With the outbreak of COVID-19 pandemic and the subsequent lockdown across the country in order to contain the spread of the virus, businesses across segments have been severely affected. Among various segments, apparel has been the worst hit and the industry leaders and associations opine that it will take more than a year to revive.
While the country has entered the fifth phase of lockdown with relaxations from the Ministry of Home Affairs on reopening retail stores in all the zones, except for the containment zones, retail brands are still going back into operations in a staggered manner. Even as the online firms have maintained that they are witnessing steady growth in traffic after the new MHA directives, apparel retailers are of the opinion that the entire process of restarting operations from gearing up to the new market to strategising to survive and then revive themselves will be a long process and would require a new and effective plan of action in place.
Among many others, Biba, an ethnicwear brand with retail presence of over 208 exclusive stores in over 78 cities pan India besides presence in major large format stores, is continuously strategising to adopt the new normal with the opening of few of its physical stores.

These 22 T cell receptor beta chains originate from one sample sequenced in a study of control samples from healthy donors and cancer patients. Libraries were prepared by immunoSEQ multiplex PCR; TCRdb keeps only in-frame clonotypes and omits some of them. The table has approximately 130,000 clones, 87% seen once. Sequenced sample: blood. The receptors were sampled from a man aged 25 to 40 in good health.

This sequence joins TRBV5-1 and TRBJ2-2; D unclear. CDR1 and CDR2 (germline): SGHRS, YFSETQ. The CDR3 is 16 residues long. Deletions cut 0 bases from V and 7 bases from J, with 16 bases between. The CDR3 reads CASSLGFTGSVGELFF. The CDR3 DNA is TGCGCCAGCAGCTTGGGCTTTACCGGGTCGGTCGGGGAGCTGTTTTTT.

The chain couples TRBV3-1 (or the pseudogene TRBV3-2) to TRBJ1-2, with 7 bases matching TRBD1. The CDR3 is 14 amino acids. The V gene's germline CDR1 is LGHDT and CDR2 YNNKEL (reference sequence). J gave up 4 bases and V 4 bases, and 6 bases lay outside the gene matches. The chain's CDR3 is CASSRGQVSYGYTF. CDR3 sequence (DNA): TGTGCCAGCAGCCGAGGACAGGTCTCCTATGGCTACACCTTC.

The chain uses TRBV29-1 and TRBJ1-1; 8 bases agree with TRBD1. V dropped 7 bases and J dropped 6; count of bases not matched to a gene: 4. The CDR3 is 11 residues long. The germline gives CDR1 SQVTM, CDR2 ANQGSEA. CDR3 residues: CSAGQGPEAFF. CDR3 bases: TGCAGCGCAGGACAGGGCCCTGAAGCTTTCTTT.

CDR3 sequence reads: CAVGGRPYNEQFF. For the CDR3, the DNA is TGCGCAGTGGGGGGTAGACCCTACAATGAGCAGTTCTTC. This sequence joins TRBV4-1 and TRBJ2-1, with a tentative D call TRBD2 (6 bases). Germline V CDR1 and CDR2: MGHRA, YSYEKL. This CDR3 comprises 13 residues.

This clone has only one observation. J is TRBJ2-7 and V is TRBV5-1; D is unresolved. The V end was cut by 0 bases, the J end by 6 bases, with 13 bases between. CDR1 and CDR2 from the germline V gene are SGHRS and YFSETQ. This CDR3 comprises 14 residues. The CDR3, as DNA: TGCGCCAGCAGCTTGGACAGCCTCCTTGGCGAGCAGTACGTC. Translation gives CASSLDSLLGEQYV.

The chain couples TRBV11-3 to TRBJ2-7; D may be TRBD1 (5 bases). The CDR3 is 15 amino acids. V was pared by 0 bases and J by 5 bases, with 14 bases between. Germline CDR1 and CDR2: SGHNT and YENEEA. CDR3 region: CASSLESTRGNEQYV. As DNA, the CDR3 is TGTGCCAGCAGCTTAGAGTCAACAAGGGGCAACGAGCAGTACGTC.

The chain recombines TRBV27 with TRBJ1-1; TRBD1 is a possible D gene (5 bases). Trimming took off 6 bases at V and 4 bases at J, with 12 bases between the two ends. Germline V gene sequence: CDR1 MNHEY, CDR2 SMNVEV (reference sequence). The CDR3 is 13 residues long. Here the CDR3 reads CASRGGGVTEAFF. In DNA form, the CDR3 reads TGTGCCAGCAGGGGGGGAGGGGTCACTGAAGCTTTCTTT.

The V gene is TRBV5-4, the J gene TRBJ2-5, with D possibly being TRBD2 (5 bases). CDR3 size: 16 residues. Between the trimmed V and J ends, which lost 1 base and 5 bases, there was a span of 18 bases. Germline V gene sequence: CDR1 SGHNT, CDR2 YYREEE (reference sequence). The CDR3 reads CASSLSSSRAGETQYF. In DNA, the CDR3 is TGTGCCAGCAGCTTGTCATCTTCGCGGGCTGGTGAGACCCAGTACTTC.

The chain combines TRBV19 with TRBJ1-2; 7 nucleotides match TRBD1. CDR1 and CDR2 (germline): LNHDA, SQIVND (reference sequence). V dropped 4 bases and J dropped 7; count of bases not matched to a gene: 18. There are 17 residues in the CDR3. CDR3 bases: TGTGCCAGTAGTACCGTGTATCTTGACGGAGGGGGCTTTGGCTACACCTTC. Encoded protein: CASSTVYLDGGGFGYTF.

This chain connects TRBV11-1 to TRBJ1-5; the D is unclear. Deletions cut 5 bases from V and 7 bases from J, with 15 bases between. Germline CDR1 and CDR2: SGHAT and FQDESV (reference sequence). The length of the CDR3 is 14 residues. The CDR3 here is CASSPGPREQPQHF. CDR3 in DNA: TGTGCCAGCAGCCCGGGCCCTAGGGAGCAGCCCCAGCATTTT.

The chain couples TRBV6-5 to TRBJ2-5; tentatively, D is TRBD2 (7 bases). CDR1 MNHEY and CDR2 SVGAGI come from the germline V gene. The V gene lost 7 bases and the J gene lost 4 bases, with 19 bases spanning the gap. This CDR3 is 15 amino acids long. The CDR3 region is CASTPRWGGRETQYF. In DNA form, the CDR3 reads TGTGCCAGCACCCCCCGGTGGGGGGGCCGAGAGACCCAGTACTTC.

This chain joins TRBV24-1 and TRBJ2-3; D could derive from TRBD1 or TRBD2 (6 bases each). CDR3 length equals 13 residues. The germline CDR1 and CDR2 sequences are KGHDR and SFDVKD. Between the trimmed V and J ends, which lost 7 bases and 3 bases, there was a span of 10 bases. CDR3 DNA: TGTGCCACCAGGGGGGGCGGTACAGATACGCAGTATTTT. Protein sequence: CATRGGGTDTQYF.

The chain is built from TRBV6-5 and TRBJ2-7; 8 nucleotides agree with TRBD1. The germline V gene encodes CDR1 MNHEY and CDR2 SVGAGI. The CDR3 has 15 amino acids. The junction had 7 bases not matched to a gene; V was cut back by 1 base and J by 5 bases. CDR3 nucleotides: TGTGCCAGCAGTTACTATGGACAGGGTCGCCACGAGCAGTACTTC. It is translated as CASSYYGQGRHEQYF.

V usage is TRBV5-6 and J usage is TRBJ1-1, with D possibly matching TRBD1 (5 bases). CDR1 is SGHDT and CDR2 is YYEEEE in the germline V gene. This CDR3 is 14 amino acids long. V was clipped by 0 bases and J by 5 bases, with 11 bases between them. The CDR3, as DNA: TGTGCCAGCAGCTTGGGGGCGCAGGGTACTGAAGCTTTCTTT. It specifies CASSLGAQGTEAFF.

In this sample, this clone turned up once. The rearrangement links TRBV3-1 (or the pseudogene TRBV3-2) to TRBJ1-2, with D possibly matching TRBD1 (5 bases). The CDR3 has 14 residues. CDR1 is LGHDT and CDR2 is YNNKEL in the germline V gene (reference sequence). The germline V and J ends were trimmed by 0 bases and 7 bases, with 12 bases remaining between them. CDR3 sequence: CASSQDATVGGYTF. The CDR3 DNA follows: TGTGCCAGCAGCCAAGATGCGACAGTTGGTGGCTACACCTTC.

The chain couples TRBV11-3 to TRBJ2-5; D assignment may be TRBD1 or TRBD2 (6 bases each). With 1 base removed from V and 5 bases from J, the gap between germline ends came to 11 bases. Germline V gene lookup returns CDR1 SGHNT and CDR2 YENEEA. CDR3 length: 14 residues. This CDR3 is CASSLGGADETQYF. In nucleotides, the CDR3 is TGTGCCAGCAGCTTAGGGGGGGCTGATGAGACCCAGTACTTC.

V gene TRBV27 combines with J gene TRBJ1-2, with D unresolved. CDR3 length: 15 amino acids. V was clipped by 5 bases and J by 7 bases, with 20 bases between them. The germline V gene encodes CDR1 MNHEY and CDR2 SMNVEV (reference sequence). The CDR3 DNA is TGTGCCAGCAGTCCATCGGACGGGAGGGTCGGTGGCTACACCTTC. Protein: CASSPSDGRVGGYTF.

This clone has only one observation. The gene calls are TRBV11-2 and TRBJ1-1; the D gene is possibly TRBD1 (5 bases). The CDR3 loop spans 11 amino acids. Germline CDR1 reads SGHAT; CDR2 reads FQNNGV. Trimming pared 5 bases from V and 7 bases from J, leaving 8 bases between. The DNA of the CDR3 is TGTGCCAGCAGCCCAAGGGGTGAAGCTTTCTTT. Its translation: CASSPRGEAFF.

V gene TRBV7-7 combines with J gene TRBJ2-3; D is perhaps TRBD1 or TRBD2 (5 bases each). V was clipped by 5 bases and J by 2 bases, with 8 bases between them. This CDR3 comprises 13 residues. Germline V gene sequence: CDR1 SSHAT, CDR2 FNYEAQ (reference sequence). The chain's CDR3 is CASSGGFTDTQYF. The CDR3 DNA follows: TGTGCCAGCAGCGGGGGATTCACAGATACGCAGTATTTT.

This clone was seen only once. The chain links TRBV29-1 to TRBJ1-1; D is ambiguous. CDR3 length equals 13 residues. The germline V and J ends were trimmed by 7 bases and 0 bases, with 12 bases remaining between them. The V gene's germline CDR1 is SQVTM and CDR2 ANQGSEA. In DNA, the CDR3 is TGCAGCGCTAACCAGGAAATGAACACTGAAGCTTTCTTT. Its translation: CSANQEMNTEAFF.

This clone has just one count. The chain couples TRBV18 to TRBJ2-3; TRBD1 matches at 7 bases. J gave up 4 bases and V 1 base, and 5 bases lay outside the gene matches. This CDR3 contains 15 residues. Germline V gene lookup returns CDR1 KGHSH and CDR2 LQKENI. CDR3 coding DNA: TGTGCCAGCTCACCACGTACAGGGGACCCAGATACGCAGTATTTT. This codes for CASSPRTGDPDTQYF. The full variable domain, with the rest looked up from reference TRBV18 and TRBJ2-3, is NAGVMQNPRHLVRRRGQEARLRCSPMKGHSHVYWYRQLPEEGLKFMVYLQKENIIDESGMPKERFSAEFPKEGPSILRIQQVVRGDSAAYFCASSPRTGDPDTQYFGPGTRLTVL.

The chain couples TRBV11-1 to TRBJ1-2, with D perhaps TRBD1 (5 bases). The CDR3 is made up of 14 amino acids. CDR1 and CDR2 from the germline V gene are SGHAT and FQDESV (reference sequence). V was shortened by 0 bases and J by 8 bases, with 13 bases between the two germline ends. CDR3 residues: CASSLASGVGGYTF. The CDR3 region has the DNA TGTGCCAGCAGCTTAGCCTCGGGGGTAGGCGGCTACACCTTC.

In a tête-à-tête with Apparel Resources, Siddharth Bindra, Managing Director, Biba, talks about the impact of COVID-19 on apparel sector as also the brand’s strategies to cope with the current situation whist bringing back the consumers to the stores.
How has the apparel or fashion retail sector got impacted as a result of the coronavirus outbreak? How is Biba bracing up to tackle the fallout?
Siddharth: Due to the lockdown, the retail sector centred around lifestyle, experiences, etc. has suffered the maximum losses. The sales have come down to nil, as all offline stores shut down across the country. Retail is a unique industry where fixed costs are extremely high and we have a situation where we have had zero revenue since over 5 weeks now. While it’s too early to comment and plan anything, as all the critical decisions depend on the containment of the COVID-19 spread, we hope that the current situation is short-lived and the solution to this crisis will soon emerge.
The industry opines that there needs to be a structured opening of retail stores. What factors will decide the opening of an outlet in a particular area? What will be your strategies while opening the retail stores to the consumers post the lockdown period?
Siddharth: We welcome the Government’s decision to allow retailers to serve people safely with products. We will refrain from opening up stores in containment areas, and will open up stores only in green and orange zones where there is less restriction in movements and other activities. We will go as per the guidelines that are coming from the State Governments on the time and days of operations.